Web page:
Food Waste Partnership Makes Tucson More Sustainable

City of Tucson delivering food waste from around Tucson to the San Xavier CoOp Farm and the Compost Cats. This article was written by LFA Intern Caroline Digilio. 

An innovative food composting program has begun diverting food from landfills at a remarkable rate here in Tucson. In October 2014, a partnership was formed between Local First Arizona members Bashas’ and Food City, The City of Tucson, U of A Compost Cats and the Tohono O’Odham Nation. The tri-institutional public-private partnership is the first of its kind in the country and has been successful in significantly improving waste diversion efforts from landfills here in southern Arizona.

Food waste diversion at Basha's.

At Bashas’ and Food City locations, perishable food items (that are unable to be donated to local food banks) are put into barrels and picked up by The City of Tucson who then hauls the barrels to the Tohono O’Odham Nation. Next, the U of A Compost Cats process the foods scraps into compost. The compost is then used in agriculture and landscaping. In 2014, the City of Tucson and Compost Cats entered into an Intergovernmental Agreement to deliver composting services to businesses around Tucson. Since the program started, Basha's has noticed that it helps their employees understand food waste better and has made their staff more conscious of how to reduce food waste. 

The Compost Cats helped out LFA at the SAVOR 2016 Culinary Festival to divert food waste.

The U of A Compost Cats began in 2011 with the mission to end food waste in southern Arizona. Since their start, they have diverted over 10.4 millions pounds of organic waste. The Tohono O’odham Nation’s San Xavier Co-operative Farm hosts and shares equipment with the student led group, which allows them to process compost on a large scale. The City of Tucson hauls food scraps four times a week from over 30 businesses throughout Tucson including grocery stores such as Bashas’, Food City, and Fry's. They also pick up landscape clippings and compost waste from the zoo. The ability to haul large amounts of compost to and from the farm has increased food diversion considerably. Many more businesses are eager to join the program; the amount of food diverted will grow exponentially in the future. By 2017 they will have 120 pick up stops for compost around the city. The Compost Cats were recently recognized by the U.S. Environmental Protection Agency for their commitment to sustainable food management.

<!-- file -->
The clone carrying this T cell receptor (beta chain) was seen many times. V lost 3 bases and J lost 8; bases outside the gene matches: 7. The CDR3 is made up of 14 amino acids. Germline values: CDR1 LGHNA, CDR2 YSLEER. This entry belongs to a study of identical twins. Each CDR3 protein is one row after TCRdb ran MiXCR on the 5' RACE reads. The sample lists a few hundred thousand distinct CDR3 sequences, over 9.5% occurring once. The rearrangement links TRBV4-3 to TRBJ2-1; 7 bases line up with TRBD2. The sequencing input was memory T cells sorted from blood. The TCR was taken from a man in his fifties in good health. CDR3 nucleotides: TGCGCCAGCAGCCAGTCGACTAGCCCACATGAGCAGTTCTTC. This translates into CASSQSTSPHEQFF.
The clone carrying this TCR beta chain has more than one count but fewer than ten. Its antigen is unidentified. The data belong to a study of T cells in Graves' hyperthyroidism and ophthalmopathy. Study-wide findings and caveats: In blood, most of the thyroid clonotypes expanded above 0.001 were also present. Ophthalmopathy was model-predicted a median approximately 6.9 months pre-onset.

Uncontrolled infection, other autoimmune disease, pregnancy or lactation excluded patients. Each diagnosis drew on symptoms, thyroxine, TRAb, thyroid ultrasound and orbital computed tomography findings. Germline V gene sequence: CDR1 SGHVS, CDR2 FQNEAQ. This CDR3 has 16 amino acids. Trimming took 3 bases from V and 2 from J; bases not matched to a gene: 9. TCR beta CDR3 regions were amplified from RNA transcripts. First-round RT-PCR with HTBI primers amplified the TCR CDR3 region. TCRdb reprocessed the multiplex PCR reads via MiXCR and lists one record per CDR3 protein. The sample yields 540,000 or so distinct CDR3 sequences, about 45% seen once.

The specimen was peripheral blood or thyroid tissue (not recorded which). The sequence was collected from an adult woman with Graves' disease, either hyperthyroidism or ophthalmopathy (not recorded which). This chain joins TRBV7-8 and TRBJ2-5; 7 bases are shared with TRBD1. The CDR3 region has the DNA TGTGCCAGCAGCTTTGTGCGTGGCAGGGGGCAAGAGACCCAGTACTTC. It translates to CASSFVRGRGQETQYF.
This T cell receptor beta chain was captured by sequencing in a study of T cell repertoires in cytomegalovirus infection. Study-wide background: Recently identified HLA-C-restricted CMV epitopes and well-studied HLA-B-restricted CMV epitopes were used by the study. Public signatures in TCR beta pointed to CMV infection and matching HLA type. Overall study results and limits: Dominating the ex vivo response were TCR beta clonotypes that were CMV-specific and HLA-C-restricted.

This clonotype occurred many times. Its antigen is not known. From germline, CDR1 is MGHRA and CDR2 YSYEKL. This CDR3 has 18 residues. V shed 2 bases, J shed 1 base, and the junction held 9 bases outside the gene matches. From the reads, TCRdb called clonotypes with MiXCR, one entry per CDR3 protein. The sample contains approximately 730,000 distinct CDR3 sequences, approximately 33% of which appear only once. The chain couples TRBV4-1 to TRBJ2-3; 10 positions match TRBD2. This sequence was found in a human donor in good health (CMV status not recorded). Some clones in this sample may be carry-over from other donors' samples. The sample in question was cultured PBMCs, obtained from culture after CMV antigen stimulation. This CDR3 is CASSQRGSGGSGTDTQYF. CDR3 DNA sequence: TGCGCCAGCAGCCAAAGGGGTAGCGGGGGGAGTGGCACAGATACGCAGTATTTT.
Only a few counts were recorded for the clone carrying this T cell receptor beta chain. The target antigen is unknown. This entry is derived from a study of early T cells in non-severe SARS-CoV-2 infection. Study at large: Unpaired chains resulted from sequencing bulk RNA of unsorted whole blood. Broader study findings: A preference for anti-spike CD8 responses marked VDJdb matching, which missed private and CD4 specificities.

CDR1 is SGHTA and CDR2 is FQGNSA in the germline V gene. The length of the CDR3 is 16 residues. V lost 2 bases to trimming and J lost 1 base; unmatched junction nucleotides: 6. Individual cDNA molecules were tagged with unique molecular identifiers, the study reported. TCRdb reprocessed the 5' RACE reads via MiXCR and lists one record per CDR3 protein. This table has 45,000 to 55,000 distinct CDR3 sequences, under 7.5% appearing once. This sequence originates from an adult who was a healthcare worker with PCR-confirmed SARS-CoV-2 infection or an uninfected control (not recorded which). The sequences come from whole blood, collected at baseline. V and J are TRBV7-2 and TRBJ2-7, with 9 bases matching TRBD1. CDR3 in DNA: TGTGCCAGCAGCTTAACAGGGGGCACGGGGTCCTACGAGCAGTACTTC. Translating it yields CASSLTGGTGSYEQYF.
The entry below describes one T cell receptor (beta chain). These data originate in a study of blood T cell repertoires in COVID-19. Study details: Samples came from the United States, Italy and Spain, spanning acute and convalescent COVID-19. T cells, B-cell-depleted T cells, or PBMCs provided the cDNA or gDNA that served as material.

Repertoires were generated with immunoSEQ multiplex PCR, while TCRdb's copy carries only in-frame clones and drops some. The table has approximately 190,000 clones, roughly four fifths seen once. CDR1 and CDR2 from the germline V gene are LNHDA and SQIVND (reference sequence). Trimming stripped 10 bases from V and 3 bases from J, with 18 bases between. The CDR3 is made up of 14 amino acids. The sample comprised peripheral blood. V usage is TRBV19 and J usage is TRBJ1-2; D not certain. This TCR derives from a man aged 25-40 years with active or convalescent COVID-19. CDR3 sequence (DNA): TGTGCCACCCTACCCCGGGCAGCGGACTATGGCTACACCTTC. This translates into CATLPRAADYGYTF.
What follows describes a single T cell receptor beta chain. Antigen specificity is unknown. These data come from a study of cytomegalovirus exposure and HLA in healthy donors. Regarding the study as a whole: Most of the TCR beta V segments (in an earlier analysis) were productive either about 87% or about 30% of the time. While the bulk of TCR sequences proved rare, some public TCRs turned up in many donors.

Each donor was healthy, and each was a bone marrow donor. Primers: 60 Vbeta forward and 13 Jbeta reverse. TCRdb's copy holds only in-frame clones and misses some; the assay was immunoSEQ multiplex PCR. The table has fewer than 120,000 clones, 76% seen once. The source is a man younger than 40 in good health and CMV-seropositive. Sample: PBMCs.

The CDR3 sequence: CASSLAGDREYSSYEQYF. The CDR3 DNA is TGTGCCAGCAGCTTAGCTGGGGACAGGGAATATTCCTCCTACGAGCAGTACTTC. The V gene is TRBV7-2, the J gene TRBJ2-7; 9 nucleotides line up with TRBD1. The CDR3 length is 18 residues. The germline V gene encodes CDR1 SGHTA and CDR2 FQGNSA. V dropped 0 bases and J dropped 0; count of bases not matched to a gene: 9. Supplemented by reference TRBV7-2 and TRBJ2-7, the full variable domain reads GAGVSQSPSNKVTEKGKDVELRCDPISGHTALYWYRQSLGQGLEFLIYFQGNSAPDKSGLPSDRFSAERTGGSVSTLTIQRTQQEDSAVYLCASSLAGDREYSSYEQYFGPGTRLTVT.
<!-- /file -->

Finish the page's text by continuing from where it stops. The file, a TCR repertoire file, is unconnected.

Through innovative thinking and mutual cooperation, these institutions have worked together to significantly reduce food waste here in Tucson. The benefits of a public and private partnership are apparent from the continued success of this program. The program is an outstanding example to follow for other retailers interested in beginning a composting program. We look forward to witness the continued success of this exceptional composting program. 

If you are interested in learning more about reducing waste, creative solutions for reuse, or to learn more about composting, please join us for a Sustainability Seminar on Waste on May 25th. Local First Arizona, Mrs. Green's World, Green Living Magazine, and Laura Tanzer are hosting a Sustainability Series once a month. They are free and open to business owners, students, individuals, and anyone who wants to learn about those making a difference for sustainability in our community. Please RSVP here.